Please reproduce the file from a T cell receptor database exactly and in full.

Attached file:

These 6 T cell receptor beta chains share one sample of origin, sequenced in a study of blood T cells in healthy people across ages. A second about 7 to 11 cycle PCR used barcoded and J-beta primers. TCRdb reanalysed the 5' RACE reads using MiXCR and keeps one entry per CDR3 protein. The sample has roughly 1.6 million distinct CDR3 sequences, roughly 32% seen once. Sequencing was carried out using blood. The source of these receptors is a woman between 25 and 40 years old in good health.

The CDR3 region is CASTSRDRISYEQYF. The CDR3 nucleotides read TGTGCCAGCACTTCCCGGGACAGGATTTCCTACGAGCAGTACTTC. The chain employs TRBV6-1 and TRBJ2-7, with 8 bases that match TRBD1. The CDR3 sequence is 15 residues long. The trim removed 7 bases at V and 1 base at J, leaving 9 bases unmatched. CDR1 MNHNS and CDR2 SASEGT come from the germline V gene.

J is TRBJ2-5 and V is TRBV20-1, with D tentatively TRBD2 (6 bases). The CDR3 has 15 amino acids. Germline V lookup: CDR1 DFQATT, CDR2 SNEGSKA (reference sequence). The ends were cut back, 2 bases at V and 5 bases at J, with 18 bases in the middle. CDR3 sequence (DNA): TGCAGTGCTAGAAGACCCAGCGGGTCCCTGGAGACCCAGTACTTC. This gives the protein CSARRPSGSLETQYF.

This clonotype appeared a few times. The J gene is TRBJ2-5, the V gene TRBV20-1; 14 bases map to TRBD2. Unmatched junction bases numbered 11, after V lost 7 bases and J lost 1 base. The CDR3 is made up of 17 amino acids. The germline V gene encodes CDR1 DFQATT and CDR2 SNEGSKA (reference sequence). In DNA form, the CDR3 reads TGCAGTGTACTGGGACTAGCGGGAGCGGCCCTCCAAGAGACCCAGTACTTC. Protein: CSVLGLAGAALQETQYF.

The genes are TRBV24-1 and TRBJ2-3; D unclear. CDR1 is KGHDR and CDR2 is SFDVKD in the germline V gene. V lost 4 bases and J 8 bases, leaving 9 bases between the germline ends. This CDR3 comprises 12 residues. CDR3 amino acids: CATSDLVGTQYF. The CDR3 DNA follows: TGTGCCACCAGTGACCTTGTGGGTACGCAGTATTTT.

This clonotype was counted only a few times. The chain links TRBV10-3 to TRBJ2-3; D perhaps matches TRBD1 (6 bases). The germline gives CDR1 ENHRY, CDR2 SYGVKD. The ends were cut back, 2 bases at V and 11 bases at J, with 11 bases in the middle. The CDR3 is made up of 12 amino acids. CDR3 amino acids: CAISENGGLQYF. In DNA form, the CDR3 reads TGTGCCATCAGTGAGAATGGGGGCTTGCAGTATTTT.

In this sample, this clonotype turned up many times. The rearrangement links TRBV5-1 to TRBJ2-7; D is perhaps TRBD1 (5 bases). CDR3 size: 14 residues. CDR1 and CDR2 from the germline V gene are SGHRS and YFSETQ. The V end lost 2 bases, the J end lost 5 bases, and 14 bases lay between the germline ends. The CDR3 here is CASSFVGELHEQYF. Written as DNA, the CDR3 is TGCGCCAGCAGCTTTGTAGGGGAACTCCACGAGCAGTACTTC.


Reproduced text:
These 6 T cell receptor beta chains share one sample of origin, sequenced in a study of blood T cells in healthy people across ages. A second about 7 to 11 cycle PCR used barcoded and J-beta primers. TCRdb reanalysed the 5' RACE reads using MiXCR and keeps one entry per CDR3 protein. The sample has roughly 1.6 million distinct CDR3 sequences, roughly 32% seen once. Sequencing was carried out using blood. The source of these receptors is a woman between 25 and 40 years old in good health.

The CDR3 region is CASTSRDRISYEQYF. The CDR3 nucleotides read TGTGCCAGCACTTCCCGGGACAGGATTTCCTACGAGCAGTACTTC. The chain employs TRBV6-1 and TRBJ2-7, with 8 bases that match TRBD1. The CDR3 sequence is 15 residues long. The trim removed 7 bases at V and 1 base at J, leaving 9 bases unmatched. CDR1 MNHNS and CDR2 SASEGT come from the germline V gene.

J is TRBJ2-5 and V is TRBV20-1, with D tentatively TRBD2 (6 bases). The CDR3 has 15 amino acids. Germline V lookup: CDR1 DFQATT, CDR2 SNEGSKA (reference sequence). The ends were cut back, 2 bases at V and 5 bases at J, with 18 bases in the middle. CDR3 sequence (DNA): TGCAGTGCTAGAAGACCCAGCGGGTCCCTGGAGACCCAGTACTTC. This gives the protein CSARRPSGSLETQYF.

This clonotype appeared a few times. The J gene is TRBJ2-5, the V gene TRBV20-1; 14 bases map to TRBD2. Unmatched junction bases numbered 11, after V lost 7 bases and J lost 1 base. The CDR3 is made up of 17 amino acids. The germline V gene encodes CDR1 DFQATT and CDR2 SNEGSKA (reference sequence). In DNA form, the CDR3 reads TGCAGTGTACTGGGACTAGCGGGAGCGGCCCTCCAAGAGACCCAGTACTTC. Protein: CSVLGLAGAALQETQYF.

The genes are TRBV24-1 and TRBJ2-3; D unclear. CDR1 is KGHDR and CDR2 is SFDVKD in the germline V gene. V lost 4 bases and J 8 bases, leaving 9 bases between the germline ends. This CDR3 comprises 12 residues. CDR3 amino acids: CATSDLVGTQYF. The CDR3 DNA follows: TGTGCCACCAGTGACCTTGTGGGTACGCAGTATTTT.

This clonotype was counted only a few times. The chain links TRBV10-3 to TRBJ2-3; D perhaps matches TRBD1 (6 bases). The germline gives CDR1 ENHRY, CDR2 SYGVKD. The ends were cut back, 2 bases at V and 11 bases at J, with 11 bases in the middle. The CDR3 is made up of 12 amino acids. CDR3 amino acids: CAISENGGLQYF. In DNA form, the CDR3 reads TGTGCCATCAGTGAGAATGGGGGCTTGCAGTATTTT.

In this sample, this clonotype turned up many times. The rearrangement links TRBV5-1 to TRBJ2-7; D is perhaps TRBD1 (5 bases). CDR3 size: 14 residues. CDR1 and CDR2 from the germline V gene are SGHRS and YFSETQ. The V end lost 2 bases, the J end lost 5 bases, and 14 bases lay between the germline ends. The CDR3 here is CASSFVGELHEQYF. Written as DNA, the CDR3 is TGCGCCAGCAGCTTTGTAGGGGAACTCCACGAGCAGTACTTC.